In January, retail inflation rose to 7.59% in January for the second consecutive month as food items such as vegetables, pulses and meat, fish became costlier. This is a five-and-a-half-year high level of retail inflation. Earlier it was 8.33% in May 2014.
According to government data, retail inflation based on the consumer price index stood at 7.35% in December 2019 and was 1.97% in the month of January last year. According to data from the National Statistical Office, if food inflation is to be accounted for in retail inflation, it was 13.63% in January 2020 as compared to 14.19% in December 2019 a month ago. However, in January 2019 it recorded a decline of 2.24%. Retail inflation was declining throughout 2018.
In the case of vegetables, inflation rose to 50.19% on an annual basis in January this year, while inflation in pulses and products made up by 16.71%. Inflation of more protein-rich foods such as meat and fish was 10.50%, while egg prices jumped 10.41%.
According to the data, the food and beverage category inflation was 11.79%. Houses became costlier by 4.20% in January 2020, while inflation in the fuel and light category stood at 3.66%.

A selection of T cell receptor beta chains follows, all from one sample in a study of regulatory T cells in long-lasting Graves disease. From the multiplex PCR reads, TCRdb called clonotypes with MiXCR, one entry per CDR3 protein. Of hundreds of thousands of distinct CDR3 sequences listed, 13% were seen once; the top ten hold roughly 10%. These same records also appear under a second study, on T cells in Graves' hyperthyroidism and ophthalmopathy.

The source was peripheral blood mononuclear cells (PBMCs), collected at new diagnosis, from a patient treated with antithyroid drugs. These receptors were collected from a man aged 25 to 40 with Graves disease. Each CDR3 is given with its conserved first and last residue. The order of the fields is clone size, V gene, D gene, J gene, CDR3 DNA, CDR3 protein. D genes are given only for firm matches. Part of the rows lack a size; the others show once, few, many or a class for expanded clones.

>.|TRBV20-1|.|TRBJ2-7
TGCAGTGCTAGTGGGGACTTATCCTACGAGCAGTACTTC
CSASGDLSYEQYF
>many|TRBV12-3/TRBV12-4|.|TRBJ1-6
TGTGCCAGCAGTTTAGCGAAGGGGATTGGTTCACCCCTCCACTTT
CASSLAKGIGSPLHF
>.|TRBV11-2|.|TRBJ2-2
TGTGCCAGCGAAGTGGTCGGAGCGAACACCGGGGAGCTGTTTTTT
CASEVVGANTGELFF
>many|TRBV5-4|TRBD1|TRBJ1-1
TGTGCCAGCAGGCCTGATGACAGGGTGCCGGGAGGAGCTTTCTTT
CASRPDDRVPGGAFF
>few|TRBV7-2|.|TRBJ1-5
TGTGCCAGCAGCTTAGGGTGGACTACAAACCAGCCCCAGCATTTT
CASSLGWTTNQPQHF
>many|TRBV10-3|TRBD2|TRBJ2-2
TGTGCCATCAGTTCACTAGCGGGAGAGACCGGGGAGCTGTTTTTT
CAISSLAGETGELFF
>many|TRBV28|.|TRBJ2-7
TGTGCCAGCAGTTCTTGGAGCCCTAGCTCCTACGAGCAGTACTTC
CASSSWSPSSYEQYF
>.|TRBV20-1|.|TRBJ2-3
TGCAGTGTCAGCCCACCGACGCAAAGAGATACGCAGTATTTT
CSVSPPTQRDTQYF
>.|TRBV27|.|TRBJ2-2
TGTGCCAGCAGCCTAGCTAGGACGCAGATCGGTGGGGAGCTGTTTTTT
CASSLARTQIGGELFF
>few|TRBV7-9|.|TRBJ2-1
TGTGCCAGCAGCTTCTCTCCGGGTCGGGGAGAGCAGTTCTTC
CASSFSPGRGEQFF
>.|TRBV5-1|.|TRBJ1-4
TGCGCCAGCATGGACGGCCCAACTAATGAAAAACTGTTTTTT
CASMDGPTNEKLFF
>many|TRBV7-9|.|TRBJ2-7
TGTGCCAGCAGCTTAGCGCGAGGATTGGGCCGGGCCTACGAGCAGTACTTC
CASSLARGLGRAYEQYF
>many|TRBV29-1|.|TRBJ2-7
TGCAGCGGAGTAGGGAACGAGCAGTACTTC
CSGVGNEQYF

ICRA Principal Economist Aditi Nair said, “Food inflation is worrying given the rise in prices in various categories. The price of protein-rich foods is expected to remain high. He said that apart from this, the main inflation at 4.1% in January this year is also a cause for concern.
Nair said that despite the rise in retail inflation, the Reserve Bank’s stance on monetary policy is likely to remain soft. This situation can persist until the Monetary Policy Committee sees that the output gap has become negative.
Rahul Gupta of MK Global Financial Services said, “This is the second consecutive month when retail inflation has exceeded the central bank’s inflation target. If inflation persists above 6%, we do not think the Reserve Bank will cut the policy rate in the next monetary policy review.
The Reserve Bank did not make any major policy rate changes this month citing high inflation in the monetary policy review.